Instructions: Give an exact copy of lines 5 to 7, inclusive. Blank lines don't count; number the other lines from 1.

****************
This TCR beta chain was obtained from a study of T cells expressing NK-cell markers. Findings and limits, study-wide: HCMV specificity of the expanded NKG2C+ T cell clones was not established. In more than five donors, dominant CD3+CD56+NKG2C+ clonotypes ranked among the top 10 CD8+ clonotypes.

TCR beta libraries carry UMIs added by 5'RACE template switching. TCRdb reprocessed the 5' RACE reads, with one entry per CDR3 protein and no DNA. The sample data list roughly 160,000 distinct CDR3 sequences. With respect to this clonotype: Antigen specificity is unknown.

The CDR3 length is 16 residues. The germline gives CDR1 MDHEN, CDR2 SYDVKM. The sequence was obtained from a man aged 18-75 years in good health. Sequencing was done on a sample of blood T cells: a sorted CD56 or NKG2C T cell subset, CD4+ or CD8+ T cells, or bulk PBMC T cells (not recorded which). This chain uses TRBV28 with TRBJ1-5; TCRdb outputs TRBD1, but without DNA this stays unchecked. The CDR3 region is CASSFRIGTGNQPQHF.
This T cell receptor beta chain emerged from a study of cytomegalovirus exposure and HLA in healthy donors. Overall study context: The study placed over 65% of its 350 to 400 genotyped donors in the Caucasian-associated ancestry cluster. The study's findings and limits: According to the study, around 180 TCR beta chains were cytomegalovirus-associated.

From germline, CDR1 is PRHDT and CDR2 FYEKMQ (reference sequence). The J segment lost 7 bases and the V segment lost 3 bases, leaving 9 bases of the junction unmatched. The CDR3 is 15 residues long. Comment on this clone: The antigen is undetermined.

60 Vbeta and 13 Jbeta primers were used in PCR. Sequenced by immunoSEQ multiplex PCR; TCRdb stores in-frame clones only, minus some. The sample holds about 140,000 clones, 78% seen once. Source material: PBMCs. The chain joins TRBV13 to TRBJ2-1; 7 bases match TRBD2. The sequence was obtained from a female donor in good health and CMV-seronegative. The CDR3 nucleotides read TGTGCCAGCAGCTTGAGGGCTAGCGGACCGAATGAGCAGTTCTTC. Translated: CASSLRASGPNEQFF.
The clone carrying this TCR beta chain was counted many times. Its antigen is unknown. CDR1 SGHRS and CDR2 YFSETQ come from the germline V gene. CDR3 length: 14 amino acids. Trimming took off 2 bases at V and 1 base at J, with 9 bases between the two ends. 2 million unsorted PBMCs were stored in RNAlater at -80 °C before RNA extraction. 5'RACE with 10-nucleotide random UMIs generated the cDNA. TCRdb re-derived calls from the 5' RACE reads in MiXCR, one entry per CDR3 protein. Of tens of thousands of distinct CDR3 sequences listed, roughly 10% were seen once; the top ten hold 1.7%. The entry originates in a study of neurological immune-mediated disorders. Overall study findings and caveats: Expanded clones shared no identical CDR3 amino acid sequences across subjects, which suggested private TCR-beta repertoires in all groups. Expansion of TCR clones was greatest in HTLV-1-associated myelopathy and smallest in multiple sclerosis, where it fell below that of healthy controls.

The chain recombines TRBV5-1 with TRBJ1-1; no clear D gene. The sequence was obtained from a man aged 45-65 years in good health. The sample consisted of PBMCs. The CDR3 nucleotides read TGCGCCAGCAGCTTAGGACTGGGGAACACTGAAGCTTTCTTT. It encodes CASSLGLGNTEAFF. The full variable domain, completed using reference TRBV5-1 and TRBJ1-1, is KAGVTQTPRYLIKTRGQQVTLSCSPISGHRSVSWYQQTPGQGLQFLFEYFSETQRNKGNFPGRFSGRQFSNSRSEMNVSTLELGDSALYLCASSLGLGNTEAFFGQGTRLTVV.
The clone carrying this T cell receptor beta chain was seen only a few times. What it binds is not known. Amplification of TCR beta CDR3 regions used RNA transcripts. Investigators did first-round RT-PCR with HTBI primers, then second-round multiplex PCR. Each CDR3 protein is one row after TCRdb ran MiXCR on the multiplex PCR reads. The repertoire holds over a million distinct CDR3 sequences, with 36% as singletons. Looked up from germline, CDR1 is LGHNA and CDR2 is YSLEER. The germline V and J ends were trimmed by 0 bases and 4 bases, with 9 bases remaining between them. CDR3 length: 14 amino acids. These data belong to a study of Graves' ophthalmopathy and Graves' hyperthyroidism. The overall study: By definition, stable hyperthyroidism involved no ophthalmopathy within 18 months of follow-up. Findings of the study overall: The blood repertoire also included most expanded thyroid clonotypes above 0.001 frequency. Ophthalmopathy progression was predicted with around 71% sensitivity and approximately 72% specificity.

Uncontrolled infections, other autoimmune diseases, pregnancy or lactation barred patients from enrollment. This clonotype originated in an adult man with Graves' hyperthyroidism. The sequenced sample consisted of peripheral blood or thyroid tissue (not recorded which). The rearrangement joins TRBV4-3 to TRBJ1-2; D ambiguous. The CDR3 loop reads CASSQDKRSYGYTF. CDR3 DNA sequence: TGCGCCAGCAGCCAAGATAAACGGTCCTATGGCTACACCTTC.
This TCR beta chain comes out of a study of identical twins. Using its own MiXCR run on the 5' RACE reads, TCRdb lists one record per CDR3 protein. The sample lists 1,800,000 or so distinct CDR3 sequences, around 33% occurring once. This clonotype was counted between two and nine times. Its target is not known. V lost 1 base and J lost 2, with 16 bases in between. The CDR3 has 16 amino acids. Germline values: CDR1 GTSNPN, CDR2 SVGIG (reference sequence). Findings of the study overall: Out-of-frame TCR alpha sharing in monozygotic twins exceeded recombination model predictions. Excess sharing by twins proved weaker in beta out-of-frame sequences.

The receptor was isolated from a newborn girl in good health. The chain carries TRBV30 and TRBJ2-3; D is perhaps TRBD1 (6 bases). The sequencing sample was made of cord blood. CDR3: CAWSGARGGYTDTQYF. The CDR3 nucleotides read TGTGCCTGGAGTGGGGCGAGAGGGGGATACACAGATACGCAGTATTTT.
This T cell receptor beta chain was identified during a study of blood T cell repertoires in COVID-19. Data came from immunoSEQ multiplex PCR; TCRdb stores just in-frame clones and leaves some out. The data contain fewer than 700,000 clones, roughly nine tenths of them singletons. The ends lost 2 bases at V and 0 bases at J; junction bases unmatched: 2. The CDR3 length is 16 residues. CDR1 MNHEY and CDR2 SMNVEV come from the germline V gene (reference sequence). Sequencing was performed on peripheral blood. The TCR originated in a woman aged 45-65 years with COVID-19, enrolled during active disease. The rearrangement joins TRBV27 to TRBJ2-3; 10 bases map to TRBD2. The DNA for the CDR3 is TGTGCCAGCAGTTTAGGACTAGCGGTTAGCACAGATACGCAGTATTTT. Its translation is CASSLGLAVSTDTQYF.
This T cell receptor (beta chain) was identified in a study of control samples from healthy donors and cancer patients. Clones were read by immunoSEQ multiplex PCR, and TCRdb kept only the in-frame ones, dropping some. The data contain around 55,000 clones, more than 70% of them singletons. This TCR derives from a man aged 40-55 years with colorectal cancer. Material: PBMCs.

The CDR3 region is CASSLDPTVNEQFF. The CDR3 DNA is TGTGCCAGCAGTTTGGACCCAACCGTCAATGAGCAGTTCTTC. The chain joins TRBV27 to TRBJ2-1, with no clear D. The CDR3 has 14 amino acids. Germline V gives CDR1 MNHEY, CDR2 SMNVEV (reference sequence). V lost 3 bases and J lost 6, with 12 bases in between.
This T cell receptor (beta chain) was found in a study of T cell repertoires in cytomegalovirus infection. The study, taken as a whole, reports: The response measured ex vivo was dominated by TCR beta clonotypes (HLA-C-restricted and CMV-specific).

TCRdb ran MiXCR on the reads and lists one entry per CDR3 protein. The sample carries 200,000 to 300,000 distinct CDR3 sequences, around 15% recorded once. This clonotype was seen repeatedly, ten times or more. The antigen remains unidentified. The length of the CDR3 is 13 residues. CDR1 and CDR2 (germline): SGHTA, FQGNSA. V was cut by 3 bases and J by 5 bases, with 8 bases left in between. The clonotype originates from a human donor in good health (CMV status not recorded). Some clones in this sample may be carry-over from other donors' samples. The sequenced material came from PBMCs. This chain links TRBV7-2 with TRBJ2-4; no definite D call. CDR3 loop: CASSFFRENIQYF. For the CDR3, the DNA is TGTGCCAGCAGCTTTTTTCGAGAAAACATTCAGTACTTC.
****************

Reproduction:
From germline, CDR1 is PRHDT and CDR2 FYEKMQ (reference sequence). The J segment lost 7 bases and the V segment lost 3 bases, leaving 9 bases of the junction unmatched. The CDR3 is 15 residues long. Comment on this clone: The antigen is undetermined.

60 Vbeta and 13 Jbeta primers were used in PCR. Sequenced by immunoSEQ multiplex PCR; TCRdb stores in-frame clones only, minus some. The sample holds about 140,000 clones, 78% seen once. Source material: PBMCs. The chain joins TRBV13 to TRBJ2-1; 7 bases match TRBD2. The sequence was obtained from a female donor in good health and CMV-seronegative. The CDR3 nucleotides read TGTGCCAGCAGCTTGAGGGCTAGCGGACCGAATGAGCAGTTCTTC. Translated: CASSLRASGPNEQFF.
The clone carrying this TCR beta chain was counted many times. Its antigen is unknown. CDR1 SGHRS and CDR2 YFSETQ come from the germline V gene. CDR3 length: 14 amino acids. Trimming took off 2 bases at V and 1 base at J, with 9 bases between the two ends. 2 million unsorted PBMCs were stored in RNAlater at -80 °C before RNA extraction. 5'RACE with 10-nucleotide random UMIs generated the cDNA. TCRdb re-derived calls from the 5' RACE reads in MiXCR, one entry per CDR3 protein. Of tens of thousands of distinct CDR3 sequences listed, roughly 10% were seen once; the top ten hold 1.7%. The entry originates in a study of neurological immune-mediated disorders. Overall study findings and caveats: Expanded clones shared no identical CDR3 amino acid sequences across subjects, which suggested private TCR-beta repertoires in all groups. Expansion of TCR clones was greatest in HTLV-1-associated myelopathy and smallest in multiple sclerosis, where it fell below that of healthy controls.